BBC America’s new drama series “The Hour” is a fascinating look inside the behind the scenes of an hour-long news program on British television in the ‘50s.
The series has been compared by many a critic to the AMC critical darling “Mad Men.” I’ve, unfortunately, never seen an episode of “Mad Men” and can’t compare or contrast the two, but it seems many time period dramas are going to be compared to the AMC Emmy winner simply because they are time period dramas. Both ABC’s “Pan Am” and NBC’s “The Playboy Club,” which will premiere in September are receiving similar comparisons already.
“The Hour” begins its pilot episode with young hotshot journalists and best friends Bel Rowley (played by the gorgeous Romola Garai) and Freddie Lyon (played by Ben Whishaw) who are longing to cover the hot button topics of the day, as their paper relies way too much on sporting events and lavish royal engagements. Bel is exceedingly professional and Freddie is arrogant, but very good at his job.
Both get the chance of a lifetime to leave their current paper for the startup program with Bel becoming the show’s producer. Freddie becomes a reporter for the show and the man behind many of the hard-cutting questions, but he thinks he should be the program’s anchor. The anchor position goes to the charming and handsome Hector Madden (played by Dominic West). The two don’t get along at all from the beginning as Freddie thinks (and likely is) better at his job than Hector, plus Hector has eyes for Bel. There’s definitely a will-they-or-won’t-they feeling between both Freddie and Bel and Hector and Bel.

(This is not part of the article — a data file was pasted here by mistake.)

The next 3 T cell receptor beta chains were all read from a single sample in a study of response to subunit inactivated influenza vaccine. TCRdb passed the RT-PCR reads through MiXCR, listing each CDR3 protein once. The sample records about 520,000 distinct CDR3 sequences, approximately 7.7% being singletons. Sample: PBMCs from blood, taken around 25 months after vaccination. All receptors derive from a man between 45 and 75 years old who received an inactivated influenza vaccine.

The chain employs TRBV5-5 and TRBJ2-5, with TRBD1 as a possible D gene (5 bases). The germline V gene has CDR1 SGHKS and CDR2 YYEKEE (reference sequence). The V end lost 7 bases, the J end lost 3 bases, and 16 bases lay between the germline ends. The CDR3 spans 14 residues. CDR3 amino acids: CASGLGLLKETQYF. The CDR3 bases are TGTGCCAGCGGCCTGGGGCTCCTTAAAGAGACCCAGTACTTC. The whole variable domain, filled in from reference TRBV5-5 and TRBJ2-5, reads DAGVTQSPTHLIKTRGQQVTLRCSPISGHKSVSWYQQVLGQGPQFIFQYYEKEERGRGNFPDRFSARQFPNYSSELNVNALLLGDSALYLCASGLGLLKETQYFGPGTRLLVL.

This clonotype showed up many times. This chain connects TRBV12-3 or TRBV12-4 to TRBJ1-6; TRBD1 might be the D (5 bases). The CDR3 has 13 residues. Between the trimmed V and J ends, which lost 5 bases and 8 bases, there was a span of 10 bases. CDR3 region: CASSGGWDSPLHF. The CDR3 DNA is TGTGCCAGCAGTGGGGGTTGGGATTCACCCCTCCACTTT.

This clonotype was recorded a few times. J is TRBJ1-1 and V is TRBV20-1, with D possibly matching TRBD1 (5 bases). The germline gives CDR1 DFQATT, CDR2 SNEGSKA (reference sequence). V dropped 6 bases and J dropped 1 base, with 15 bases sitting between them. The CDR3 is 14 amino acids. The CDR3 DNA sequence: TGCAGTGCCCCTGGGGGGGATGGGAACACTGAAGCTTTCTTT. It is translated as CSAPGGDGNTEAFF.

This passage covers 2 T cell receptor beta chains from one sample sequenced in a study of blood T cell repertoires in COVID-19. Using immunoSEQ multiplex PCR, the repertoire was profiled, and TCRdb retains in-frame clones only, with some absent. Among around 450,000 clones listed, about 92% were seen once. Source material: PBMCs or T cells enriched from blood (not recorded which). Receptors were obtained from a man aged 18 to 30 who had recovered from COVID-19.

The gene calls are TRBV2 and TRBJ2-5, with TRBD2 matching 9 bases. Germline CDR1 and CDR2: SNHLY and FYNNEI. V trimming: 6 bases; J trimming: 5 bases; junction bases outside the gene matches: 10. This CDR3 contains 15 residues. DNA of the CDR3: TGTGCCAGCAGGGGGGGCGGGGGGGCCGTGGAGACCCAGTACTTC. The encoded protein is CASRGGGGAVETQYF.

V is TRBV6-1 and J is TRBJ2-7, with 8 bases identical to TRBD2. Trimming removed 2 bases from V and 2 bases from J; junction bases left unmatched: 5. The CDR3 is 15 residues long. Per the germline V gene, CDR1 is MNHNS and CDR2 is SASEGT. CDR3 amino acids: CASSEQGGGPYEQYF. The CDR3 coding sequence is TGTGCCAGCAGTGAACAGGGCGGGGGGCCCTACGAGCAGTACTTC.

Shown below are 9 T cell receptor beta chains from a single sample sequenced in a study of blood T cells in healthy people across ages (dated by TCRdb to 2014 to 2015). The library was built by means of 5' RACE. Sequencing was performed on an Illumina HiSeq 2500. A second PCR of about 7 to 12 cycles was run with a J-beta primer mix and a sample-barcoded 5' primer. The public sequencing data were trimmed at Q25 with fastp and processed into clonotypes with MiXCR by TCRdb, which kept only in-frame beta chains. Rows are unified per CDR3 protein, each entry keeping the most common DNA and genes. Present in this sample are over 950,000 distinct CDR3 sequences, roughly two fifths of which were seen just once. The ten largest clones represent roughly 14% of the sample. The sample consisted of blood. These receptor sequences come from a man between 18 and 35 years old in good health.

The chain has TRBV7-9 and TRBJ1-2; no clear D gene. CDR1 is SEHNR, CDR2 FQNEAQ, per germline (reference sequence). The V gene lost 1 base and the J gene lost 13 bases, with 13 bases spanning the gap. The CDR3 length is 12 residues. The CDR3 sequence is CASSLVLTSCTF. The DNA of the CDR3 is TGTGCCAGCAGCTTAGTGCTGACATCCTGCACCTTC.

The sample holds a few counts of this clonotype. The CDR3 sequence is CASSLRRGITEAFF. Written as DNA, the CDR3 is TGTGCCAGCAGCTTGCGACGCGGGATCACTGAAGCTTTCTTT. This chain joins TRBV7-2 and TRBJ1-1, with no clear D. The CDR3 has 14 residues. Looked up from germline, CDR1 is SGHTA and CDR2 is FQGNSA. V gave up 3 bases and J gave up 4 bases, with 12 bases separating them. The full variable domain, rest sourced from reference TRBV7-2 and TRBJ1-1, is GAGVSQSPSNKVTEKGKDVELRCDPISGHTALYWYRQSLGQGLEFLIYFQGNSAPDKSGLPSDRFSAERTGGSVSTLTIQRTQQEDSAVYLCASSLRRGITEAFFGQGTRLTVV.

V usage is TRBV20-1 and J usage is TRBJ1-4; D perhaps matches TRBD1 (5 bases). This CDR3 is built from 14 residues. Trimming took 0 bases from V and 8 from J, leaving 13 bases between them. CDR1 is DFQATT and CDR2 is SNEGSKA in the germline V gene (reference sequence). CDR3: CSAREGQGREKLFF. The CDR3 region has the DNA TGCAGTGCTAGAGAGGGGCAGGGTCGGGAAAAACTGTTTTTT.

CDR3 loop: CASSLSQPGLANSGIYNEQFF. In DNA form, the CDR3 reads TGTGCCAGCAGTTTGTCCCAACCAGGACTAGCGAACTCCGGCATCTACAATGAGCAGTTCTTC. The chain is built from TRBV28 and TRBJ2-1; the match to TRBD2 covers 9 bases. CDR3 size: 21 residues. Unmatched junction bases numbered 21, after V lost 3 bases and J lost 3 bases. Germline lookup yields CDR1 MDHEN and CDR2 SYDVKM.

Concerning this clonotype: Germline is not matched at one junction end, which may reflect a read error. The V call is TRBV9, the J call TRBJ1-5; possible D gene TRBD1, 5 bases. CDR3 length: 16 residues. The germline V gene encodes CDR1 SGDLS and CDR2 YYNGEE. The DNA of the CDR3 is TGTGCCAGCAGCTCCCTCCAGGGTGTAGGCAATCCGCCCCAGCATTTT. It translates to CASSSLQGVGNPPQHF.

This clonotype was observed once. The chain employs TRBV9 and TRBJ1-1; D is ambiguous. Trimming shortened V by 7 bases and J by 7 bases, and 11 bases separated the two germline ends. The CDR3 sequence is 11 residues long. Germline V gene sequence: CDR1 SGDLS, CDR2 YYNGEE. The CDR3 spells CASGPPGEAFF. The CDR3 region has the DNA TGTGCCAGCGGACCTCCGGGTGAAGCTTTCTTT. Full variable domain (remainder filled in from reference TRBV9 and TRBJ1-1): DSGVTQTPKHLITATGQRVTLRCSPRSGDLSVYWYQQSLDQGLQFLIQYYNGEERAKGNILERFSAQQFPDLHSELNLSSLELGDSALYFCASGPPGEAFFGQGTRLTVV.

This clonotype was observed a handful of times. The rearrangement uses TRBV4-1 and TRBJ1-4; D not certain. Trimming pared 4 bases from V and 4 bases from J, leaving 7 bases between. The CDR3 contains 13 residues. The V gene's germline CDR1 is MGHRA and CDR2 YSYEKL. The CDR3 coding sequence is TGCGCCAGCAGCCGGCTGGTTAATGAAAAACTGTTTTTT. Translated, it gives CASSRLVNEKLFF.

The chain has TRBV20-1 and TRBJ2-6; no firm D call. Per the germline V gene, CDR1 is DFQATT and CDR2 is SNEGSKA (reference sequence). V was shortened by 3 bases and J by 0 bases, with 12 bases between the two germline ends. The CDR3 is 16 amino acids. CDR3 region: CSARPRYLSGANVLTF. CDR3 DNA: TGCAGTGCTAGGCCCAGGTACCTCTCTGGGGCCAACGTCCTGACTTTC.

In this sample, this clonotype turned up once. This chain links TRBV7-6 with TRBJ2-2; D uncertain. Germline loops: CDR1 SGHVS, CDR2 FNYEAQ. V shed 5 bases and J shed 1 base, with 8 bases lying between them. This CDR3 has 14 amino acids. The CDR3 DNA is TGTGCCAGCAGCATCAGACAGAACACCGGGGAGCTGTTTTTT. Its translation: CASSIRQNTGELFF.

The fictional program gets off to a rough start in its first few weeks with Hector getting scathing reviews in local publications. However, it gets into its groove when the Suez Crisis breaks out. “The Hour” does a wonderful job at placing fictional characters into historical issues.
“The Hour” isn’t just the behind the scenes of the news program, but also parts thriller with intrigue building throughout the first two episodes. Freddie has caught wind of a story that there might be some people out there who don’t want certain stories to get out to the public and will stop at nothing to make sure they don’t.
The intrigue is nice for viewers who might find other aspects of the show to be somewhat of a bore, but it’s actually the journalistic aspect of the show and the relationships between Freddie/Bel, Bel/Hector and Hector/Freddie that have captivated me through the first two episodes.
“The Hour” can be seen locally on BBC America Conway Corp. Channel 103 every Wednesday night at 9 p.m.